Personal/ Professional Boundaries  

Professional Boundaries


As part of the Active team, you are a key member of our organisation. It is through your commitment and expertise that our Clients can live their lives with the maximum of dignity and independence. We would like you to have the freedom to respond to the wishes of Clients. However, it is important always to recognise that you have a professional relationship with Clients and it is always best to check out new or unusual requests with your supervisor or manager.


How a Working Relationship differs from a Personal one


In your capacity as Support Worker, you have to negotiate a delicate balance between being supportive to the Client and their family members, and the professional context in which you work. You should always be aware that you are a paid worker, not a friend and your relationship is a professional one, not personal. It will be important for you as an individual worker to be able to discern when you may be crossing the boundary of professional good practice.


The worker/ client relationship needs to be understood by all parties so that everyone is clear about the limits and boundaries that need to be maintained.


  • Some clients find differentiating between a worker and a friend difficult to understand, it is important to understand the nature of your relationship and it’s scope from the first time you have contact with a client. You will need to be honest about your limitations and the boundaries which you must not cross.
  • Staff are asked at Supervision if they have any issues regarding personal/ professional boundaries and will be offered support to deal with these appropriately and sensitively.

Use to answer question 1.3b of the Care Certificate


When you are out on a call, you must remember that you are a guest in a Client’s home. When visiting the Client, ensure you do the following:

  • Always ask how he/she wants to be addressed, i.e. Christian name, Mr, Mrs, etc.;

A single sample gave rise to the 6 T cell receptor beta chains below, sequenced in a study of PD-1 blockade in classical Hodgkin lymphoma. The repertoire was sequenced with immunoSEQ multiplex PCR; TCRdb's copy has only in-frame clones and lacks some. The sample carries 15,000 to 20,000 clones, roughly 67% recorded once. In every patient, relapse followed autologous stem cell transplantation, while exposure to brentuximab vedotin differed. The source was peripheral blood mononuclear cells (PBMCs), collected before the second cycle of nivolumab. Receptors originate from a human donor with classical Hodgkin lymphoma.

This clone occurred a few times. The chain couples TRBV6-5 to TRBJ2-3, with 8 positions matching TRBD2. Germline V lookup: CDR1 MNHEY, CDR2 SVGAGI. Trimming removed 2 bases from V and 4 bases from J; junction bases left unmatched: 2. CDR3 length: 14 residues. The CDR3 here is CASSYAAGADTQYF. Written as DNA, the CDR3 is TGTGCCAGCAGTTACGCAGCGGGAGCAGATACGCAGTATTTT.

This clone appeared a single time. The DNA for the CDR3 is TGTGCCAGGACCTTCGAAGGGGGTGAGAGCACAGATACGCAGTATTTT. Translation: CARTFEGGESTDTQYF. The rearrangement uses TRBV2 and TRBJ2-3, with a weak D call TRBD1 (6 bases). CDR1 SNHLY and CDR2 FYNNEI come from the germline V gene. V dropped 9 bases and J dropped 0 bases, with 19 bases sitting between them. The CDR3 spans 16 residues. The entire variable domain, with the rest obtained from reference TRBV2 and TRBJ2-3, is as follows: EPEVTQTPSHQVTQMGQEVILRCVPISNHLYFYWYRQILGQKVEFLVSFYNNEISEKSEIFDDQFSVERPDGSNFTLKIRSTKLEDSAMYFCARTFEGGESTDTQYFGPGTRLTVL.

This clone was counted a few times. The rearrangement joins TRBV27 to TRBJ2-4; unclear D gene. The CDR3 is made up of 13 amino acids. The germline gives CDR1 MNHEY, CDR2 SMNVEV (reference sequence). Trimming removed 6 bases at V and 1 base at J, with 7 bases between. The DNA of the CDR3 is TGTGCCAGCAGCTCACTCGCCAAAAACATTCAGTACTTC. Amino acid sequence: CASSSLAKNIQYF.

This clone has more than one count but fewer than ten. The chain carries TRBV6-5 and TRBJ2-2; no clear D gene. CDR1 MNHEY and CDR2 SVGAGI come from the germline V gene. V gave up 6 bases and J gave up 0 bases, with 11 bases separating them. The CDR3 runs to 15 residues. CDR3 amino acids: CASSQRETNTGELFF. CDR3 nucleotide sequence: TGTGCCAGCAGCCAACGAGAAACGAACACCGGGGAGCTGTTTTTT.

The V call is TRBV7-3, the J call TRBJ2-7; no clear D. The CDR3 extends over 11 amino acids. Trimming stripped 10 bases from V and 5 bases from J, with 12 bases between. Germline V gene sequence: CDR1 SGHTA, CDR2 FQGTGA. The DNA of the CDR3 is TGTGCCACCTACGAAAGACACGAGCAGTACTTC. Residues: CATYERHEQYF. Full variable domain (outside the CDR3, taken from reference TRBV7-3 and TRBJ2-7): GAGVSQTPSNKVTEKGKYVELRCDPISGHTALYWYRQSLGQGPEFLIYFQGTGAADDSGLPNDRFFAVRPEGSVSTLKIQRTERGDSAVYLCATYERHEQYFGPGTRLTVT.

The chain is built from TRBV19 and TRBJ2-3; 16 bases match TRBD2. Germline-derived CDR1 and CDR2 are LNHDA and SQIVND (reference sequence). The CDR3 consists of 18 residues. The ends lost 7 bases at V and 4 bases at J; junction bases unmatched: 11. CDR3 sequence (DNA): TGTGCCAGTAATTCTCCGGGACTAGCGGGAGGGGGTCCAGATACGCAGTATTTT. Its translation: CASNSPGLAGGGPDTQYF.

• Always knock or ring the doorbell and speak out before entering the person’s home;
  • When caring for Clients, respecting their privacy and wishes is essential. Clients expect their staff to arrive on time, to be reliable, and to respond flexibly to their needs and preferences;
  • Do not take unauthorised person’s into the Client’s home i.e. children, friends, pets, etc.;
  • Do not visit Clients outside of their contracted working hours;
  • A Client’s telephone should never be used for personal calls;
  • If you give out your personal number, you take responsibility for this. As a general rule it is advisable not to give your personal number to clients; all messages can be relayed through the office. Do not contact clients for social reasons outside of work.
  • Do not give a client or their family/ carer yours or a colleagues address, telephone number or email details
  • Do not buy, sell or lend items or money to Clients or their families
  • Do not discuss your own personal problems including work-related issues or information relating to other Clients or colleagues
  • Do not add Clients or their family members to Facebook or similar social media sites
  • Do not accept a gift from a client or the family/ carer
  • Do not do an errand for a client or their family/ carer in your own time
  • Never promise a client that you will keep a secret about something that compromises someone’s safety either in the past, present or future
  • Do not agree to be the Executor or beneficiary in a clients Will.
  • Do not agree to be a bridesmaid or best man at their wedding
  • Do not try to convert a client to your religion or suggest a place of worship
  • If someone has full mental capacity to make a decision but you and/ or the carers think it is unwise, you still need to respect and support their decision
  • Never discuss a clients circumstances in front of or within earshot of another client or someone who does not need to know that information
  • Never engage in a sexual relationship with a client

Use to answer question 1.3b of the Care Certificate

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